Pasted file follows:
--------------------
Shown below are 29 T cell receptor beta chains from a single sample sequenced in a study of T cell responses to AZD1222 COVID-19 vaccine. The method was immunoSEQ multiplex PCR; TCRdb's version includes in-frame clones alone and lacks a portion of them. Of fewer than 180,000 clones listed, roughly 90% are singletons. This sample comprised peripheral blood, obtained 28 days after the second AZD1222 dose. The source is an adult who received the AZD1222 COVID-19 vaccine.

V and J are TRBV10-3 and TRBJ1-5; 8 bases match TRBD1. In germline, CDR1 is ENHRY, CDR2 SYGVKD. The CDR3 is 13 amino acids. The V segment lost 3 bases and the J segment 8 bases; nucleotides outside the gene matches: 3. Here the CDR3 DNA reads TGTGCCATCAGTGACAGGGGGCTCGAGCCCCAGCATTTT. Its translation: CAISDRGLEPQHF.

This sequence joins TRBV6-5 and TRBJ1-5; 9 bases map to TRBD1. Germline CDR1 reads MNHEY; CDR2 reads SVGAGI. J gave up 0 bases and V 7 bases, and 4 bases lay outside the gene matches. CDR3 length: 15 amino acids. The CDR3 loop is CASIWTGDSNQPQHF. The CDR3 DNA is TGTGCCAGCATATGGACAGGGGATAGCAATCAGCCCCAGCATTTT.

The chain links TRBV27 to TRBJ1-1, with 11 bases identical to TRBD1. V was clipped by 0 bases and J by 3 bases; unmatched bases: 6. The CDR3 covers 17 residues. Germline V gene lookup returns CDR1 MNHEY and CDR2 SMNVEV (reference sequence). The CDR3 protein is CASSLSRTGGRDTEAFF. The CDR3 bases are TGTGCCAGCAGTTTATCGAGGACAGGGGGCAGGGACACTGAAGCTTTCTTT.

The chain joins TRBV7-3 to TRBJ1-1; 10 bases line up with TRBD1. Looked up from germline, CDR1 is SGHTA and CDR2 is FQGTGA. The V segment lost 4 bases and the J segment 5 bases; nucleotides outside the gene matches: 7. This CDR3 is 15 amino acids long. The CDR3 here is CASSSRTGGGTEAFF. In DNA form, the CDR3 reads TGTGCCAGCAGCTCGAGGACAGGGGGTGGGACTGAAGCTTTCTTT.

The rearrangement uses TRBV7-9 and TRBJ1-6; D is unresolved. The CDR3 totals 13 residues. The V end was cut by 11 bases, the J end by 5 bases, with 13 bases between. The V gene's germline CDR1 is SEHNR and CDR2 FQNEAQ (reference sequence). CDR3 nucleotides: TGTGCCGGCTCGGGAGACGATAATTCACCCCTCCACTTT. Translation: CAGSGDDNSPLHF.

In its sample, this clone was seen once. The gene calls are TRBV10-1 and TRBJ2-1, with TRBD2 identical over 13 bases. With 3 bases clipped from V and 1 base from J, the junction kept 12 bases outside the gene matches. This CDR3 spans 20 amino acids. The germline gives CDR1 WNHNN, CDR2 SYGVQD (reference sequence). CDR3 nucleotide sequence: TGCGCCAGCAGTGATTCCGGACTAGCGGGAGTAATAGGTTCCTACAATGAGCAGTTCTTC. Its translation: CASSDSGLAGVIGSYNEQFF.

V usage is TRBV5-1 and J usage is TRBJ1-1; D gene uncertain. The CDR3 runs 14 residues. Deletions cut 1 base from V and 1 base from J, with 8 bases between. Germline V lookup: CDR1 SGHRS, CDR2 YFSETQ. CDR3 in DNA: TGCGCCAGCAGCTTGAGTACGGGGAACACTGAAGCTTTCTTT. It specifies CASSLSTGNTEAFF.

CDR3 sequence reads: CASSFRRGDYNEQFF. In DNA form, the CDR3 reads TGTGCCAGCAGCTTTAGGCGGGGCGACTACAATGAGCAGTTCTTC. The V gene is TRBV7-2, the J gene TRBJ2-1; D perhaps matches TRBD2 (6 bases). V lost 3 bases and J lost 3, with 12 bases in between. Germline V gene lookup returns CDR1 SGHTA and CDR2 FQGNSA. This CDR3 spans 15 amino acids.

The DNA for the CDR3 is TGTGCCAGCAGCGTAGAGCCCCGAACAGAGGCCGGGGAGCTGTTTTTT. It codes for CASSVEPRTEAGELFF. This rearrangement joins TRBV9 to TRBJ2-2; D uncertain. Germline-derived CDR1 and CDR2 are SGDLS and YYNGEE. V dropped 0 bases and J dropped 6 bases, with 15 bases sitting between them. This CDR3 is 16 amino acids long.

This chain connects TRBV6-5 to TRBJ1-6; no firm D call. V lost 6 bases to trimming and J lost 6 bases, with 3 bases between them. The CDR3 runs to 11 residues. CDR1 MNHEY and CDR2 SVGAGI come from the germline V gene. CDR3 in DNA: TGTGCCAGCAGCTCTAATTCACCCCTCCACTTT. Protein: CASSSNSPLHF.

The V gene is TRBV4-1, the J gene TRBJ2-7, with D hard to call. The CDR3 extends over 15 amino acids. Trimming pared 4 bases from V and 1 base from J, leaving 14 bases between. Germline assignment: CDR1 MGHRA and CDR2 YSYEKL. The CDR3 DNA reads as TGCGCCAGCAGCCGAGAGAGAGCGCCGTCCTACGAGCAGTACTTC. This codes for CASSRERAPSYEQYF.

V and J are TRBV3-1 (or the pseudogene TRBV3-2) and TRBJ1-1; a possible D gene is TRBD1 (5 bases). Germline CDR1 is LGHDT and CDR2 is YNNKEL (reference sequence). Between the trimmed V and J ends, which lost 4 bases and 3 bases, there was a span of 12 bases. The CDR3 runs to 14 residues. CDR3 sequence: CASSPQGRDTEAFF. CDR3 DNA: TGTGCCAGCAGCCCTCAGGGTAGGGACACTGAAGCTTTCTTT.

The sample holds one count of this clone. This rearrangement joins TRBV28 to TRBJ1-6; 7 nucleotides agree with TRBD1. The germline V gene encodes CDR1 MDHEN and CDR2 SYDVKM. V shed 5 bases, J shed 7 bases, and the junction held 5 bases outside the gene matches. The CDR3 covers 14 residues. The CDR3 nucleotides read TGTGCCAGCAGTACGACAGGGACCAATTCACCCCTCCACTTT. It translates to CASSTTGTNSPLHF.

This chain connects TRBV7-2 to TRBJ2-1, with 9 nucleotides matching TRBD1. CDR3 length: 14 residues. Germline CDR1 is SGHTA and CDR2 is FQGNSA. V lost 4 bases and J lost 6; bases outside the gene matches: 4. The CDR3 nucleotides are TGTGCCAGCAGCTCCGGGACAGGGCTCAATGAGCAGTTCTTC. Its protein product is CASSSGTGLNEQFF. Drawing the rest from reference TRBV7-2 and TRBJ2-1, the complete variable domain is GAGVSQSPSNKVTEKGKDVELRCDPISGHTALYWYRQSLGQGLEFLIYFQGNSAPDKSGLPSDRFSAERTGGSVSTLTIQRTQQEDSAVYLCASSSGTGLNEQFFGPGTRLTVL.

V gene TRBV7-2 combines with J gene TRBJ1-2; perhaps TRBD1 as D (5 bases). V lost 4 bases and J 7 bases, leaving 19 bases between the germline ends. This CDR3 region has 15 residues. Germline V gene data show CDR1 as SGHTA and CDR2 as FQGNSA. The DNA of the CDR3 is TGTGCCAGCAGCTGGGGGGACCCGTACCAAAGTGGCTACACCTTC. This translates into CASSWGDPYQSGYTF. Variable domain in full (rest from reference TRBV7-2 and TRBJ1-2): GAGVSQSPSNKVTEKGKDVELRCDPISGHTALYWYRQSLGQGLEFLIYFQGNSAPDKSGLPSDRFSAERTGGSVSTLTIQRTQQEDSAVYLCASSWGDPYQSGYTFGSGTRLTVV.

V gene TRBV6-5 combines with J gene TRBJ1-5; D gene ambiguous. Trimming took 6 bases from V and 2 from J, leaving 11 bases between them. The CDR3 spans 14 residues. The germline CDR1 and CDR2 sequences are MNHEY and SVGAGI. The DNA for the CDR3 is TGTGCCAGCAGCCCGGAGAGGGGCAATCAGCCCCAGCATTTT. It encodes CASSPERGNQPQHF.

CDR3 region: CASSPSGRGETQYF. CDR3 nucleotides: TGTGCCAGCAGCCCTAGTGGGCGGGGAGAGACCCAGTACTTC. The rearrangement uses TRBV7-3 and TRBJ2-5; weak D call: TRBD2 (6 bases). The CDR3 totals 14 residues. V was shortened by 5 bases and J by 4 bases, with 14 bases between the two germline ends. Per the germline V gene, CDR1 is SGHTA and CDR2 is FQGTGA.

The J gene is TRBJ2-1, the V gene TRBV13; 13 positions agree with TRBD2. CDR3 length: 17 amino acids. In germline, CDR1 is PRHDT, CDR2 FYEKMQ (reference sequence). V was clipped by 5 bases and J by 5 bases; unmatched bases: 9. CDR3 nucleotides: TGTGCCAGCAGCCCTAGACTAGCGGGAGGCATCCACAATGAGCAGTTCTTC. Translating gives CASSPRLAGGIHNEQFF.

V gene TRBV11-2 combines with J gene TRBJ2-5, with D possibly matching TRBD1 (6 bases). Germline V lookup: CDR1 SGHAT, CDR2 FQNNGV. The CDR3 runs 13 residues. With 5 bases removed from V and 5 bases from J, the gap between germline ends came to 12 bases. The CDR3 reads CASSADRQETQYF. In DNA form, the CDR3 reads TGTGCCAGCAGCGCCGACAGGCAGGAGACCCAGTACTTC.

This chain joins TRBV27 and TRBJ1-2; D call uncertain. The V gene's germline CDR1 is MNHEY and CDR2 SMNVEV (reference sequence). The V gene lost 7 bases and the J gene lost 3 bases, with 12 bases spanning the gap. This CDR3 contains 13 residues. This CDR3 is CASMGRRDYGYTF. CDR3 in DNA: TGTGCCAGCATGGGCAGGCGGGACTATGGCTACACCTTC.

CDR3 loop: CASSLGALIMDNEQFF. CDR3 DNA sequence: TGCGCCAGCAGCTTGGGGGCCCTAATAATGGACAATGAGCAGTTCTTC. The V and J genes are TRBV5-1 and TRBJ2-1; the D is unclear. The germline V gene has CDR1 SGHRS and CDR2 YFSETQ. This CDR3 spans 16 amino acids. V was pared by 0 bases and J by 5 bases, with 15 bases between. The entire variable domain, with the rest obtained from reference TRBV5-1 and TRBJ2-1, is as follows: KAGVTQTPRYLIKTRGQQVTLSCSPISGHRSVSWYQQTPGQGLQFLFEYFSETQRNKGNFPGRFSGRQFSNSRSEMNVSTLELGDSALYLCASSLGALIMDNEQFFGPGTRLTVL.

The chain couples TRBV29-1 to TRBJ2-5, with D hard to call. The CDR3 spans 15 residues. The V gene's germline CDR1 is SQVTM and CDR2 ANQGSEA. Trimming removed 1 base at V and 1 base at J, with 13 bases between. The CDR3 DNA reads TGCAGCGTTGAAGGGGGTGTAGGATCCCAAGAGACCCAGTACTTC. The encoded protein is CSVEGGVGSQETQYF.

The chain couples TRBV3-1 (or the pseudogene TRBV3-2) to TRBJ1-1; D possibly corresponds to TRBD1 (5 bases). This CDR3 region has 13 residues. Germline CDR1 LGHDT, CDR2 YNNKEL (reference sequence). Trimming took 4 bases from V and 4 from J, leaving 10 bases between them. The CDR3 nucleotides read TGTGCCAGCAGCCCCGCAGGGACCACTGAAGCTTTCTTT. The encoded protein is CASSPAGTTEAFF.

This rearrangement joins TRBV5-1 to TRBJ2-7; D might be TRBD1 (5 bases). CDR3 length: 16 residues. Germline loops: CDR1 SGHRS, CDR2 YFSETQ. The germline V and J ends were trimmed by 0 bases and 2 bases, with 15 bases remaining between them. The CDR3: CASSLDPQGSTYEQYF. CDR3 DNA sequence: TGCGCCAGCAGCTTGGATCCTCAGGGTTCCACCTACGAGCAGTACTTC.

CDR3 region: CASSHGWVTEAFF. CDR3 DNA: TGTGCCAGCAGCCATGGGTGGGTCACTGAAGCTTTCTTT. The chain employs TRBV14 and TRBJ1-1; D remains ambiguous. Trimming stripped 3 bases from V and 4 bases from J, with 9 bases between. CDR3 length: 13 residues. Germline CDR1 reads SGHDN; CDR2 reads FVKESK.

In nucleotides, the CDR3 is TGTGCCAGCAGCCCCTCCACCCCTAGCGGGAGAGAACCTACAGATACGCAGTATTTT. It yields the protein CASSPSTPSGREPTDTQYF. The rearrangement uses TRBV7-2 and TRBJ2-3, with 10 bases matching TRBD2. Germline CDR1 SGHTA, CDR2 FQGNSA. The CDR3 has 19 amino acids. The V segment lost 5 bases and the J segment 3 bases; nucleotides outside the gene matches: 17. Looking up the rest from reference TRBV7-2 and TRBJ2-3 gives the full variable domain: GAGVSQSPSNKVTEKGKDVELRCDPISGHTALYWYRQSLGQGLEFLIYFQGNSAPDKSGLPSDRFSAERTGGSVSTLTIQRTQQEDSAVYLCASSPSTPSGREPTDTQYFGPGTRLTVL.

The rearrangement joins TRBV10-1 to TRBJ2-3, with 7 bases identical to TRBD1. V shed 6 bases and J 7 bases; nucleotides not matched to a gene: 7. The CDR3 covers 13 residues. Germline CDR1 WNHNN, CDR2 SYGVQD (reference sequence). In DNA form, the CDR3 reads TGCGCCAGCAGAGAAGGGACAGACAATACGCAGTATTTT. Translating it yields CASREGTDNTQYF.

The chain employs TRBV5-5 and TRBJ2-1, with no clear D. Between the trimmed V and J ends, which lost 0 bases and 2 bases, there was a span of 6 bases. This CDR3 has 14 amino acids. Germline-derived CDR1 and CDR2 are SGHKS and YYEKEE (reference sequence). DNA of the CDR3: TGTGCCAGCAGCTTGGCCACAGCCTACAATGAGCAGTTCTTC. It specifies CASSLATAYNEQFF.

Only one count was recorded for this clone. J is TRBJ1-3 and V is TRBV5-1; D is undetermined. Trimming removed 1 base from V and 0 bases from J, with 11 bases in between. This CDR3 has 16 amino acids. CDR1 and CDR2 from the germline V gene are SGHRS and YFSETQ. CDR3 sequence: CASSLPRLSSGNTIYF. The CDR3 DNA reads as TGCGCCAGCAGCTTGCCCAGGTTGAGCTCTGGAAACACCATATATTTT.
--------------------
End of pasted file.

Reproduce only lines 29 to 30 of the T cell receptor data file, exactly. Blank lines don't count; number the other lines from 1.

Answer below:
The chain employs TRBV5-5 and TRBJ2-1, with no clear D. Between the trimmed V and J ends, which lost 0 bases and 2 bases, there was a span of 6 bases. This CDR3 has 14 amino acids. Germline-derived CDR1 and CDR2 are SGHKS and YYEKEE (reference sequence). DNA of the CDR3: TGTGCCAGCAGCTTGGCCACAGCCTACAATGAGCAGTTCTTC. It specifies CASSLATAYNEQFF.

Only one count was recorded for this clone. J is TRBJ1-3 and V is TRBV5-1; D is undetermined. Trimming removed 1 base from V and 0 bases from J, with 11 bases in between. This CDR3 has 16 amino acids. CDR1 and CDR2 from the germline V gene are SGHRS and YFSETQ. CDR3 sequence: CASSLPRLSSGNTIYF. The CDR3 DNA reads as TGCGCCAGCAGCTTGCCCAGGTTGAGCTCTGGAAACACCATATATTTT.